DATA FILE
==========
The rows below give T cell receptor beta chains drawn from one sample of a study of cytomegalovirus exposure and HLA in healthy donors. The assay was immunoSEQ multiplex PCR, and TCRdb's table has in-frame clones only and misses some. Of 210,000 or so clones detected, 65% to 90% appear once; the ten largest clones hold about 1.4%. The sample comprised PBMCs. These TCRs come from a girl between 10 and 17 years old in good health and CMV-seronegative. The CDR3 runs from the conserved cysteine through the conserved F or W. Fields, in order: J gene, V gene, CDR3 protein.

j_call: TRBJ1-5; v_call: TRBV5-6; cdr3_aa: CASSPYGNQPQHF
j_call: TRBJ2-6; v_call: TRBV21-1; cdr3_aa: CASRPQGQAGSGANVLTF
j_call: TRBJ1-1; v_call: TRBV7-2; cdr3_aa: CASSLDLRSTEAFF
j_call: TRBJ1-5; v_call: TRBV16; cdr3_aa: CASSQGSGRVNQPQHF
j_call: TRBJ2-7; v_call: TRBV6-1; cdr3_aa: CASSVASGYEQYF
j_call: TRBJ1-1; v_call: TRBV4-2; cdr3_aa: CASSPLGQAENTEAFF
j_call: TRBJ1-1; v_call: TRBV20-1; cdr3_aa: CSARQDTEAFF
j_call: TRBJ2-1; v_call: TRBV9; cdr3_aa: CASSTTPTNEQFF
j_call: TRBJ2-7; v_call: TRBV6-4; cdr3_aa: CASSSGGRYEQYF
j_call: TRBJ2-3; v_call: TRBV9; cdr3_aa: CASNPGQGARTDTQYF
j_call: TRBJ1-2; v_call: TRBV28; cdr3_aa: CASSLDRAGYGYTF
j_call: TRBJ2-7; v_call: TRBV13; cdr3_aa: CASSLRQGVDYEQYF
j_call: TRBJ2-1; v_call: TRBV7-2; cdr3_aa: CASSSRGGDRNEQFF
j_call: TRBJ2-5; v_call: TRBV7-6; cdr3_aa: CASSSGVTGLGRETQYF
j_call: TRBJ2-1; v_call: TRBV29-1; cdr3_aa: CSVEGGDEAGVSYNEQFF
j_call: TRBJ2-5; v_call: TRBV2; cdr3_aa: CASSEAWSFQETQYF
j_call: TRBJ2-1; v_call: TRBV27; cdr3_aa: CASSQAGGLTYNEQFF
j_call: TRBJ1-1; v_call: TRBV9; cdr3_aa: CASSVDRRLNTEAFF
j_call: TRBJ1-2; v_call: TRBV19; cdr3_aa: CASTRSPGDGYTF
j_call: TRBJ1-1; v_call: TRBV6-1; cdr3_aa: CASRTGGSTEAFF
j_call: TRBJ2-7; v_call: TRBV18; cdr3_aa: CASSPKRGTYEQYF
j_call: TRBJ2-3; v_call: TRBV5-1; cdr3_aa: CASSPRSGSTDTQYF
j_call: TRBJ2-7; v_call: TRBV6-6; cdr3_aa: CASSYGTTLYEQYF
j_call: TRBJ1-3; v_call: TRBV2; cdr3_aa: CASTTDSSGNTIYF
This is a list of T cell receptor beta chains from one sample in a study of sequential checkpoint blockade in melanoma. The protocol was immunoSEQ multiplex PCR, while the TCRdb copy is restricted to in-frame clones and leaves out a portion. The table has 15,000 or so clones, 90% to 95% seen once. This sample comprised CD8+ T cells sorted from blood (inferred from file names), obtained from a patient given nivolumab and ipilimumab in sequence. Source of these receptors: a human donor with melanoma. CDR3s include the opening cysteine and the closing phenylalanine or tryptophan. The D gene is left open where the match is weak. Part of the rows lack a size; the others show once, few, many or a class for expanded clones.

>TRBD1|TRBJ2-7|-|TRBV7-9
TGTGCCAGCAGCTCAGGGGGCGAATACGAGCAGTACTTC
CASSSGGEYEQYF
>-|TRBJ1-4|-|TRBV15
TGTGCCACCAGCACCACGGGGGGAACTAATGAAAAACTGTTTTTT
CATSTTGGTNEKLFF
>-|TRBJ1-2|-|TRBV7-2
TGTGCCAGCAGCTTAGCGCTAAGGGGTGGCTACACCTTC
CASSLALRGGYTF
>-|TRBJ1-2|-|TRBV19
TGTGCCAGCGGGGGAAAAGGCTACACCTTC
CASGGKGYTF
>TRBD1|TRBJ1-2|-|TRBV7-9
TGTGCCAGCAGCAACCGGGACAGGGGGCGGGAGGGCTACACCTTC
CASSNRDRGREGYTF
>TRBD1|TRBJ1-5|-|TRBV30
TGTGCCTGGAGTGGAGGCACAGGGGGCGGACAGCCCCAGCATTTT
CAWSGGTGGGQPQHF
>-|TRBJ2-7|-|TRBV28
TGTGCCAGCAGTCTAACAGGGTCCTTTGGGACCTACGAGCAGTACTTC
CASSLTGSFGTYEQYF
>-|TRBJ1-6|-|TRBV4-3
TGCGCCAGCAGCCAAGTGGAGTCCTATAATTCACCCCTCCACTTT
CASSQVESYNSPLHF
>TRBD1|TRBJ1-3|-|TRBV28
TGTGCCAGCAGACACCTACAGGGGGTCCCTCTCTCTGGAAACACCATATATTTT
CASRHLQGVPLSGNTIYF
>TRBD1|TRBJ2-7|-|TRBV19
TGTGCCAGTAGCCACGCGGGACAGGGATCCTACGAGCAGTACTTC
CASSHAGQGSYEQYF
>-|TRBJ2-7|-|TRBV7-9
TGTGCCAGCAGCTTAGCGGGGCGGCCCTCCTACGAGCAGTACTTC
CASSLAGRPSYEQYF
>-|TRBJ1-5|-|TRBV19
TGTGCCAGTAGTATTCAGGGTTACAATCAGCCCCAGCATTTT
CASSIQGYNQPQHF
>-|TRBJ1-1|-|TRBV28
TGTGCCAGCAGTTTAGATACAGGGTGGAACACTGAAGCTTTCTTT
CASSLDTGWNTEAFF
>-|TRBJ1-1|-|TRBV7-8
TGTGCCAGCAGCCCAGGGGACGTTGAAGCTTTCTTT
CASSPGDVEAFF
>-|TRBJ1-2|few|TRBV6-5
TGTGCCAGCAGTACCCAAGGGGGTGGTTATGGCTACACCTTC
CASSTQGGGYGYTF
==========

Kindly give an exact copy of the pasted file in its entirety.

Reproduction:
The rows below give T cell receptor beta chains drawn from one sample of a study of cytomegalovirus exposure and HLA in healthy donors. The assay was immunoSEQ multiplex PCR, and TCRdb's table has in-frame clones only and misses some. Of 210,000 or so clones detected, 65% to 90% appear once; the ten largest clones hold about 1.4%. The sample comprised PBMCs. These TCRs come from a girl between 10 and 17 years old in good health and CMV-seronegative. The CDR3 runs from the conserved cysteine through the conserved F or W. Fields, in order: J gene, V gene, CDR3 protein.

j_call: TRBJ1-5; v_call: TRBV5-6; cdr3_aa: CASSPYGNQPQHF
j_call: TRBJ2-6; v_call: TRBV21-1; cdr3_aa: CASRPQGQAGSGANVLTF
j_call: TRBJ1-1; v_call: TRBV7-2; cdr3_aa: CASSLDLRSTEAFF
j_call: TRBJ1-5; v_call: TRBV16; cdr3_aa: CASSQGSGRVNQPQHF
j_call: TRBJ2-7; v_call: TRBV6-1; cdr3_aa: CASSVASGYEQYF
j_call: TRBJ1-1; v_call: TRBV4-2; cdr3_aa: CASSPLGQAENTEAFF
j_call: TRBJ1-1; v_call: TRBV20-1; cdr3_aa: CSARQDTEAFF
j_call: TRBJ2-1; v_call: TRBV9; cdr3_aa: CASSTTPTNEQFF
j_call: TRBJ2-7; v_call: TRBV6-4; cdr3_aa: CASSSGGRYEQYF
j_call: TRBJ2-3; v_call: TRBV9; cdr3_aa: CASNPGQGARTDTQYF
j_call: TRBJ1-2; v_call: TRBV28; cdr3_aa: CASSLDRAGYGYTF
j_call: TRBJ2-7; v_call: TRBV13; cdr3_aa: CASSLRQGVDYEQYF
j_call: TRBJ2-1; v_call: TRBV7-2; cdr3_aa: CASSSRGGDRNEQFF
j_call: TRBJ2-5; v_call: TRBV7-6; cdr3_aa: CASSSGVTGLGRETQYF
j_call: TRBJ2-1; v_call: TRBV29-1; cdr3_aa: CSVEGGDEAGVSYNEQFF
j_call: TRBJ2-5; v_call: TRBV2; cdr3_aa: CASSEAWSFQETQYF
j_call: TRBJ2-1; v_call: TRBV27; cdr3_aa: CASSQAGGLTYNEQFF
j_call: TRBJ1-1; v_call: TRBV9; cdr3_aa: CASSVDRRLNTEAFF
j_call: TRBJ1-2; v_call: TRBV19; cdr3_aa: CASTRSPGDGYTF
j_call: TRBJ1-1; v_call: TRBV6-1; cdr3_aa: CASRTGGSTEAFF
j_call: TRBJ2-7; v_call: TRBV18; cdr3_aa: CASSPKRGTYEQYF
j_call: TRBJ2-3; v_call: TRBV5-1; cdr3_aa: CASSPRSGSTDTQYF
j_call: TRBJ2-7; v_call: TRBV6-6; cdr3_aa: CASSYGTTLYEQYF
j_call: TRBJ1-3; v_call: TRBV2; cdr3_aa: CASTTDSSGNTIYF
This is a list of T cell receptor beta chains from one sample in a study of sequential checkpoint blockade in melanoma. The protocol was immunoSEQ multiplex PCR, while the TCRdb copy is restricted to in-frame clones and leaves out a portion. The table has 15,000 or so clones, 90% to 95% seen once. This sample comprised CD8+ T cells sorted from blood (inferred from file names), obtained from a patient given nivolumab and ipilimumab in sequence. Source of these receptors: a human donor with melanoma. CDR3s include the opening cysteine and the closing phenylalanine or tryptophan. The D gene is left open where the match is weak. Part of the rows lack a size; the others show once, few, many or a class for expanded clones.

>TRBD1|TRBJ2-7|-|TRBV7-9
TGTGCCAGCAGCTCAGGGGGCGAATACGAGCAGTACTTC
CASSSGGEYEQYF
>-|TRBJ1-4|-|TRBV15
TGTGCCACCAGCACCACGGGGGGAACTAATGAAAAACTGTTTTTT
CATSTTGGTNEKLFF
>-|TRBJ1-2|-|TRBV7-2
TGTGCCAGCAGCTTAGCGCTAAGGGGTGGCTACACCTTC
CASSLALRGGYTF
>-|TRBJ1-2|-|TRBV19
TGTGCCAGCGGGGGAAAAGGCTACACCTTC
CASGGKGYTF
>TRBD1|TRBJ1-2|-|TRBV7-9
TGTGCCAGCAGCAACCGGGACAGGGGGCGGGAGGGCTACACCTTC
CASSNRDRGREGYTF
>TRBD1|TRBJ1-5|-|TRBV30
TGTGCCTGGAGTGGAGGCACAGGGGGCGGACAGCCCCAGCATTTT
CAWSGGTGGGQPQHF
>-|TRBJ2-7|-|TRBV28
TGTGCCAGCAGTCTAACAGGGTCCTTTGGGACCTACGAGCAGTACTTC
CASSLTGSFGTYEQYF
>-|TRBJ1-6|-|TRBV4-3
TGCGCCAGCAGCCAAGTGGAGTCCTATAATTCACCCCTCCACTTT
CASSQVESYNSPLHF
>TRBD1|TRBJ1-3|-|TRBV28
TGTGCCAGCAGACACCTACAGGGGGTCCCTCTCTCTGGAAACACCATATATTTT
CASRHLQGVPLSGNTIYF
>TRBD1|TRBJ2-7|-|TRBV19
TGTGCCAGTAGCCACGCGGGACAGGGATCCTACGAGCAGTACTTC
CASSHAGQGSYEQYF
>-|TRBJ2-7|-|TRBV7-9
TGTGCCAGCAGCTTAGCGGGGCGGCCCTCCTACGAGCAGTACTTC
CASSLAGRPSYEQYF
>-|TRBJ1-5|-|TRBV19
TGTGCCAGTAGTATTCAGGGTTACAATCAGCCCCAGCATTTT
CASSIQGYNQPQHF
>-|TRBJ1-1|-|TRBV28
TGTGCCAGCAGTTTAGATACAGGGTGGAACACTGAAGCTTTCTTT
CASSLDTGWNTEAFF
>-|TRBJ1-1|-|TRBV7-8
TGTGCCAGCAGCCCAGGGGACGTTGAAGCTTTCTTT
CASSPGDVEAFF
>-|TRBJ1-2|few|TRBV6-5
TGTGCCAGCAGTACCCAAGGGGGTGGTTATGGCTACACCTTC
CASSTQGGGYGYTF